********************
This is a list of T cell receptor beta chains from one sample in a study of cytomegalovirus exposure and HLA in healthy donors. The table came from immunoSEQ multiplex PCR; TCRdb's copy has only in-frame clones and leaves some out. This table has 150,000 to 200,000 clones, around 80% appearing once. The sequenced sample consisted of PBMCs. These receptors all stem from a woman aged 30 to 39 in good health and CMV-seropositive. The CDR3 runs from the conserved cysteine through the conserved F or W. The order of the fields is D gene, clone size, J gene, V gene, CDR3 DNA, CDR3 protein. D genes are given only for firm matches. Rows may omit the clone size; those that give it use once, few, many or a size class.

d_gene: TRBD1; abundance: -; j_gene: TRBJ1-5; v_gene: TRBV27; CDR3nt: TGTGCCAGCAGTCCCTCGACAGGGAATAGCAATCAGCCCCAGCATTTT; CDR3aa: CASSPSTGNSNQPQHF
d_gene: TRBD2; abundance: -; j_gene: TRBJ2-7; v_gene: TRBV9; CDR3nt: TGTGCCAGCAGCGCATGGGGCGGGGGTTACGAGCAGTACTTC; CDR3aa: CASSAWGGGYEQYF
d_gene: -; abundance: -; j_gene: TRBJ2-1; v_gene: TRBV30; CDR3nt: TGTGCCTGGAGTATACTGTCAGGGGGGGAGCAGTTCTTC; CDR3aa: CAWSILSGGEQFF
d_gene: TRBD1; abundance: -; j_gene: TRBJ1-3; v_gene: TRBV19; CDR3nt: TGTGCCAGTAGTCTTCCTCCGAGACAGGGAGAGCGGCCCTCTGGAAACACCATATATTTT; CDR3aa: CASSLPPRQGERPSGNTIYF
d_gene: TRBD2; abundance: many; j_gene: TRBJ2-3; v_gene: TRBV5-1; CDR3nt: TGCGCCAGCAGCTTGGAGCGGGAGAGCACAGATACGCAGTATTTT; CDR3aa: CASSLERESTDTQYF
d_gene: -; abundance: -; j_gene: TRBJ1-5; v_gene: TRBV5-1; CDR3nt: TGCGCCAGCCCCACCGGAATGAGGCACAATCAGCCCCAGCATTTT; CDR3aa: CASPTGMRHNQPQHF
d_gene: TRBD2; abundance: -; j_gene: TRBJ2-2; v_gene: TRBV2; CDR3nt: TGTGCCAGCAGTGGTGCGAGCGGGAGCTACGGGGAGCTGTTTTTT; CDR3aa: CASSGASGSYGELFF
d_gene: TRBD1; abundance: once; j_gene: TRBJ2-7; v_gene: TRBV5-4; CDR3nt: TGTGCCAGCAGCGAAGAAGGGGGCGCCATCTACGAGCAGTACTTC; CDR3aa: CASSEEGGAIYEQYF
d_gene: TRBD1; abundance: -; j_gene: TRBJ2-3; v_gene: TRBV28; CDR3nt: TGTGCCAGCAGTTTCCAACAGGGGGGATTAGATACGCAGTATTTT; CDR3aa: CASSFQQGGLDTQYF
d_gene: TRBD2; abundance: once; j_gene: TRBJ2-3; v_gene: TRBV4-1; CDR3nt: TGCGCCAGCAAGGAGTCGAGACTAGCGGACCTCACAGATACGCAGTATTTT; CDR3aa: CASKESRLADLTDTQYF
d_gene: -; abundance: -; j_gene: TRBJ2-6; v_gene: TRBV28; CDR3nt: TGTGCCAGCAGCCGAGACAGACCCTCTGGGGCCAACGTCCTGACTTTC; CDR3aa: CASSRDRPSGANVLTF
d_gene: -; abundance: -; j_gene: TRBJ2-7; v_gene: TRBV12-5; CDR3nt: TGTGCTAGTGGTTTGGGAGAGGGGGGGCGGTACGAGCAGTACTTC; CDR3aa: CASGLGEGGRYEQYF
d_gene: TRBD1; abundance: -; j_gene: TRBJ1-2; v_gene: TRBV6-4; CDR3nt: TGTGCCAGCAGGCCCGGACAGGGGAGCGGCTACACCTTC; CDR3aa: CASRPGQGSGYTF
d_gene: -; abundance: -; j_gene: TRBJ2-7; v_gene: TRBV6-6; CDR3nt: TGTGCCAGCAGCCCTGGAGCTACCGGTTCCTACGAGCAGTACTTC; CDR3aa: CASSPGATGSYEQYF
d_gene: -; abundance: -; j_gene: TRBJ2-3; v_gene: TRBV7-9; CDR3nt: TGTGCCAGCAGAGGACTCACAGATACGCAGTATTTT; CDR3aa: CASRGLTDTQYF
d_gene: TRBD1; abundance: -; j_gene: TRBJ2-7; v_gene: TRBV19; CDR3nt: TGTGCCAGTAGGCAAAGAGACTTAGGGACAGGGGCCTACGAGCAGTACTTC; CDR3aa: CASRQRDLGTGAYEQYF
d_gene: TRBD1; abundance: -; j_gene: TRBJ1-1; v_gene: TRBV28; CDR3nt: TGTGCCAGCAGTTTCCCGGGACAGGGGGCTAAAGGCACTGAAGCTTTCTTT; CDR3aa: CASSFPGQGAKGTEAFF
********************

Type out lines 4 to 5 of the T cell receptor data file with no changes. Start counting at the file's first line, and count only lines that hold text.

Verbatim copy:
d_gene: -; abundance: -; j_gene: TRBJ2-1; v_gene: TRBV30; CDR3nt: TGTGCCTGGAGTATACTGTCAGGGGGGGAGCAGTTCTTC; CDR3aa: CAWSILSGGEQFF
d_gene: TRBD1; abundance: -; j_gene: TRBJ1-3; v_gene: TRBV19; CDR3nt: TGTGCCAGTAGTCTTCCTCCGAGACAGGGAGAGCGGCCCTCTGGAAACACCATATATTTT; CDR3aa: CASSLPPRQGERPSGNTIYF